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Microdon mutabilis

 
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stuart
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Joined: 11 May 2005
Posts: 737
Location: Peterborough, UK

PostPosted: Sat May 28, 2005 5:39 pm    Post subject: Microdon mutabilis Reply with quote

Microdon mutabilis (Linnaeus, 1758)

Identification ease/difficulty: 5

Sources of information
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stuart
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Joined: 11 May 2005
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Location: Peterborough, UK

PostPosted: Sun May 29, 2005 8:41 am    Post subject: Species account from the Provisional atlas Reply with quote

Species account from Provisional atlas of British hoverflies, Ball & Morris, 2000.

Microdon mutabilis (Linnaeus, 1758)

Biology: The very distinctive larvae live in ants nests. They are hemispherical in shape, heavily armoured and prey on the eggs and larvae of a variety of ant species including Formica lemani, F. fusca, Lasius niger and Myrmica ruginodis, often, but not exclusively, in wet or boggy situations. Their feeding behaviour is described by Barr (1995). On Mull, an average of 5.5 larvae per nest of F. lemani were recorded over a 10 year period (Barr, 1995). The pupae are of similar shape and are also armoured. Adults are usually seen hovering low over paths or other bare areas in boggy heathland, wet meadows and dune slacks

Distribution: The most widely distributed species of the genus, occurring down the west coast of Britain from Scotland through north-west England and Wales to the south-west peninsula, where it is perhaps most frequent. It also occurs on wet heath in Surrey, the New Forest and Dorset
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stuart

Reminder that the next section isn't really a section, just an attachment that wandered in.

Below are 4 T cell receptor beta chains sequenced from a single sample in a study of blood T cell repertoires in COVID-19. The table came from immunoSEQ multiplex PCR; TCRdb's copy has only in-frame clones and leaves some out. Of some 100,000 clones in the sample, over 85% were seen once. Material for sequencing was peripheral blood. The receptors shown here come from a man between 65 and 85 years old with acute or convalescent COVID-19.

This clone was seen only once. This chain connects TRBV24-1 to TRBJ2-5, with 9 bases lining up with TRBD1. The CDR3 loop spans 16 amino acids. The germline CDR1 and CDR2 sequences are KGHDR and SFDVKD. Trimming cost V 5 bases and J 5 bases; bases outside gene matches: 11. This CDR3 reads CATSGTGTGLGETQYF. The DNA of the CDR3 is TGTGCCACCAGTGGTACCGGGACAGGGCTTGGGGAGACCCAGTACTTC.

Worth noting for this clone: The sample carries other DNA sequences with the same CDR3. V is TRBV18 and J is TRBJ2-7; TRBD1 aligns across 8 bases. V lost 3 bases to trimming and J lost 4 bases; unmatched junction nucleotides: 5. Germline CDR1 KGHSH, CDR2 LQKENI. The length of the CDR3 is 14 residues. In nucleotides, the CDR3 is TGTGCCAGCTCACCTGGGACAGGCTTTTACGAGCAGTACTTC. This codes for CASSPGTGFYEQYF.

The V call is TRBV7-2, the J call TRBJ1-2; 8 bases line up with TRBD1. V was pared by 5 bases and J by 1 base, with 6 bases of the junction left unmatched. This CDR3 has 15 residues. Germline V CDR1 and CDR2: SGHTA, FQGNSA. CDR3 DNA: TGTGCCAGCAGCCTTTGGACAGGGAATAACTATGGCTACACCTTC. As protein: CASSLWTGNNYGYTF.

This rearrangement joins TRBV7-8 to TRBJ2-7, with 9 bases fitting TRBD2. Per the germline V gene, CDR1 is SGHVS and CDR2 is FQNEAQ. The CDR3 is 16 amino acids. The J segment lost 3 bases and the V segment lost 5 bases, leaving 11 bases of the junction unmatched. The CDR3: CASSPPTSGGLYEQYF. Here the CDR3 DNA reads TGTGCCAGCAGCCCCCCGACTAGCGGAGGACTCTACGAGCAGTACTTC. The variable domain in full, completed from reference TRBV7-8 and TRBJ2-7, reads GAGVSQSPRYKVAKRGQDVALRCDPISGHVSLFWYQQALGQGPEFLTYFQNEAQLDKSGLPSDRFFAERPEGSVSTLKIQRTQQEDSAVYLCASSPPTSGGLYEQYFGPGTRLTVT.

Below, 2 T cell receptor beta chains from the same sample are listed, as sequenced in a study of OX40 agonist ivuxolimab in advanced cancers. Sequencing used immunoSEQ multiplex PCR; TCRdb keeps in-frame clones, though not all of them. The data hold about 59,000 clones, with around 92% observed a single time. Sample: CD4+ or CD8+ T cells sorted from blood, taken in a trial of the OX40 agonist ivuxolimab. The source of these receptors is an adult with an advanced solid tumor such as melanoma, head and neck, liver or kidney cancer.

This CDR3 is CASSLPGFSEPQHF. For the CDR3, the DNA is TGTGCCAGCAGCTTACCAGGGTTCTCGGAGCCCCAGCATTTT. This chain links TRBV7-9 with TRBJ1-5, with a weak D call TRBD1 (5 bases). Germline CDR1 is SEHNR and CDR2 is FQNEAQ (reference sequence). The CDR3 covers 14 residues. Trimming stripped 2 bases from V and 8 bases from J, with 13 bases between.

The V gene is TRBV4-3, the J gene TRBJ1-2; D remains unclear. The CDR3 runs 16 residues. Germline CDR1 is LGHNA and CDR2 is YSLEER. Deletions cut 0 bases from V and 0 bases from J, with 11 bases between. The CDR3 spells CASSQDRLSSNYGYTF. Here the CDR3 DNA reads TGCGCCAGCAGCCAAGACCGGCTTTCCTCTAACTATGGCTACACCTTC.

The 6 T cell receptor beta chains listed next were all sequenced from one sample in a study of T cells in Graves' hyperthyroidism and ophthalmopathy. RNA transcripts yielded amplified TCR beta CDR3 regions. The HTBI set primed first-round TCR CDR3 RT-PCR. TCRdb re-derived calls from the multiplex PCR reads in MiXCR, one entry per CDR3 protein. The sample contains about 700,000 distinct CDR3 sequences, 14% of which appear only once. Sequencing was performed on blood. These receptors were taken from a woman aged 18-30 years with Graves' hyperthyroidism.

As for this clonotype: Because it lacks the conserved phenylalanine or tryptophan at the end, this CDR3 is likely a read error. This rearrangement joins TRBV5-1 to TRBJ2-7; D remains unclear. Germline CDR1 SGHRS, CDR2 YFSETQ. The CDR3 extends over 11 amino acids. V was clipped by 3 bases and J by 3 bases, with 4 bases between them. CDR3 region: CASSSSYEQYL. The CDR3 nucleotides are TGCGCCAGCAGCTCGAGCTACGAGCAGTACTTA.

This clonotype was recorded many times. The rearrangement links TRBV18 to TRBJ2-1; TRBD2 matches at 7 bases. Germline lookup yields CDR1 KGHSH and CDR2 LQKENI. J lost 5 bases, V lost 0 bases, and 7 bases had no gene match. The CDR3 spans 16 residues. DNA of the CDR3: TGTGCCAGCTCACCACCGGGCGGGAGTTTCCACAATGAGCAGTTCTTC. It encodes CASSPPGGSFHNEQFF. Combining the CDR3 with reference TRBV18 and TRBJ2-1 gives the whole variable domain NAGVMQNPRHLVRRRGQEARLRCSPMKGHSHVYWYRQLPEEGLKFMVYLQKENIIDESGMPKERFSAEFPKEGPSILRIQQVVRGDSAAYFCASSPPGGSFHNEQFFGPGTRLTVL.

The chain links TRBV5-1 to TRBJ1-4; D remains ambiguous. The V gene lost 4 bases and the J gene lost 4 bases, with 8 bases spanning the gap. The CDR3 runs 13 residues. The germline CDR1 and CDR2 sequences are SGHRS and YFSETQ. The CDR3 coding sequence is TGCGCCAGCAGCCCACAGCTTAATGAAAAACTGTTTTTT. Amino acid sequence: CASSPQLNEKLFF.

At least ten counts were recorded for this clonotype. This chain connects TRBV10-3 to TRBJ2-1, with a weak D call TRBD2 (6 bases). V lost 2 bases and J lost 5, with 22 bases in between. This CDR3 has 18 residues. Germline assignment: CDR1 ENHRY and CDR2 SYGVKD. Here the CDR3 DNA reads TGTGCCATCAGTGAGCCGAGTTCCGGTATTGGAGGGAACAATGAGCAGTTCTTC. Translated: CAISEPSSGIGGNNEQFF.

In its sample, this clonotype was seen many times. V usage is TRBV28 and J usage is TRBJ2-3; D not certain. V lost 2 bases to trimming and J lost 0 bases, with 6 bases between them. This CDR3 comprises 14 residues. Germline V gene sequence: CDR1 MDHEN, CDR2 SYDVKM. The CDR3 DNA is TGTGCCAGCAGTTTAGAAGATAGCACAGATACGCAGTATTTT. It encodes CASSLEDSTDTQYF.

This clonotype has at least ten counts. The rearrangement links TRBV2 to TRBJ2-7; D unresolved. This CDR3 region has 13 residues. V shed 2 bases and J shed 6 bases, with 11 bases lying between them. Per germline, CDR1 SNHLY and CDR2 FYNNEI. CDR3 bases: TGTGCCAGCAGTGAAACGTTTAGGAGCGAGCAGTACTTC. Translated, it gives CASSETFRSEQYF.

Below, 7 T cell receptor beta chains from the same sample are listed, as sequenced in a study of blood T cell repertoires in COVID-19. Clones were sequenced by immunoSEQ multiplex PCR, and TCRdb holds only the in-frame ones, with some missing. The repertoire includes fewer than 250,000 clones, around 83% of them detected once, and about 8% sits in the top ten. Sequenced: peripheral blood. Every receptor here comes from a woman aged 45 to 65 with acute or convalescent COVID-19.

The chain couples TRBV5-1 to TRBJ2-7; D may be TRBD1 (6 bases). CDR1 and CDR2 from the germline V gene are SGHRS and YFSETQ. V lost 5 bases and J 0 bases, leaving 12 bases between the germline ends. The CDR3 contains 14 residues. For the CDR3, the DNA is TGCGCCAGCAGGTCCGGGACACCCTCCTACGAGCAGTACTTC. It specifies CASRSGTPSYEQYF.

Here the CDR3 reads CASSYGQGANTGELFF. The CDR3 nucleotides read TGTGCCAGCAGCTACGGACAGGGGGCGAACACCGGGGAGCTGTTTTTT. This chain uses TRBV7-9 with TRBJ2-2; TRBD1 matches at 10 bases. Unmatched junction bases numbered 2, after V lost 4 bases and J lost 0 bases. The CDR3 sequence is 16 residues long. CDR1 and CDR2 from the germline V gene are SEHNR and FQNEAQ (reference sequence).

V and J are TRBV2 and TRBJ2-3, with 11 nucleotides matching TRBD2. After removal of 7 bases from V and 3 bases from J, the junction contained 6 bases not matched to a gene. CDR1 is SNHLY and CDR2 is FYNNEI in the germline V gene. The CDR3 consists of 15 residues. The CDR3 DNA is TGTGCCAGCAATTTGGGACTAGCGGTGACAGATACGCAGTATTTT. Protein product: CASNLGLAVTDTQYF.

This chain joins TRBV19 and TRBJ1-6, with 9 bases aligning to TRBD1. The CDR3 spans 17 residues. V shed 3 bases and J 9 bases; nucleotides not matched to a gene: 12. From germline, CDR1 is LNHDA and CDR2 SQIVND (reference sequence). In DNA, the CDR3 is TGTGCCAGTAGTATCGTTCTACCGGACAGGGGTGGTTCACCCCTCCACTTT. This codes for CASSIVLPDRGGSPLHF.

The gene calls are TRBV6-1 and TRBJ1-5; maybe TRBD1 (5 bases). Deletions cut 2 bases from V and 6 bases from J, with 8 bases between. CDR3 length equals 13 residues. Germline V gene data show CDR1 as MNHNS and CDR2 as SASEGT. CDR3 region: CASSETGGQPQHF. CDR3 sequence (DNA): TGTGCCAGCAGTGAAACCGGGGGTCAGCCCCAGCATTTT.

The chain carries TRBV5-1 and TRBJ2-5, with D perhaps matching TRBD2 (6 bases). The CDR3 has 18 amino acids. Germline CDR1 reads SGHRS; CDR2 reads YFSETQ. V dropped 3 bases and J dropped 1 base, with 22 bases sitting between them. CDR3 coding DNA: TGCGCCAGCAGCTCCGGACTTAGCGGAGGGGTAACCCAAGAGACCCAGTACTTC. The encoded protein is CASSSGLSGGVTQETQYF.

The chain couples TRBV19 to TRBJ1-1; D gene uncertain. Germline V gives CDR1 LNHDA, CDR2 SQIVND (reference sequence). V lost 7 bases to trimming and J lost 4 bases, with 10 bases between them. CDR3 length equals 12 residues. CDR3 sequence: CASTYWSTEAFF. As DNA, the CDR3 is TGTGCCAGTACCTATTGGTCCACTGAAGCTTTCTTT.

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PostPosted: Sun May 29, 2005 9:09 am    Post subject: Data sheet from National Review of Diptera, Falk, 1991 Reply with quote

Datasheet from the Review of Scarce and Threatened Diptera, Falk (1991).

MICRODON MUTABILIS (Linnaeus) NOTABLE

DISTRIBUTION Records widely scattered in England, Wales and Scotland. It is perhaps most frequent in the wetter climates of the west country.

HABITAT There is a close association with damp situations including boggy ground, dune slacks and damp meadows. On the Isle of Mull, in a high rainfall climate, it is able to use better drained slopes.

ECOLOGY The armoured, slug-like larvae live as commensals in the nests of ants where they feed on the discarded food pellets of the adult ants. A number of ant species appear to be used including Formica lemani, F. fusca, Lasius niger, Myrmica ruginodis and, abroad, F. transkaucasica, and nest sites include Sphagnum moss and under stones. Adults recorded from May to July and may be found sitting on vegetation near their breeding sites.

STATUS This species appears to have undergone a decline in England. It used to be a fairly common insect in the south-west and New Forest, but recent records from the former area are rather few and it is hardly common in the New Forest. It is not infrequent on the Isle of Mull. There is evidence to suggest it could have been overlooked in parts of Wales and Scotland. About 25 post 1960 sites are known. Status revised from RDB3 (Shirt 1987).

THREAT The drainage of wetland sites such as bogs on heaths and dune slacks and improvement of grassland for agriculture or intensive forestry. Pollution such as agricultural run-off could be a problem and scrub invasion through the lowering of the water table.

MANAGEMENT Retain marshy areas and damp, unimproved meadows and prevent the invasion of scrub, bracken or coarse grasses which could affect ant populations.
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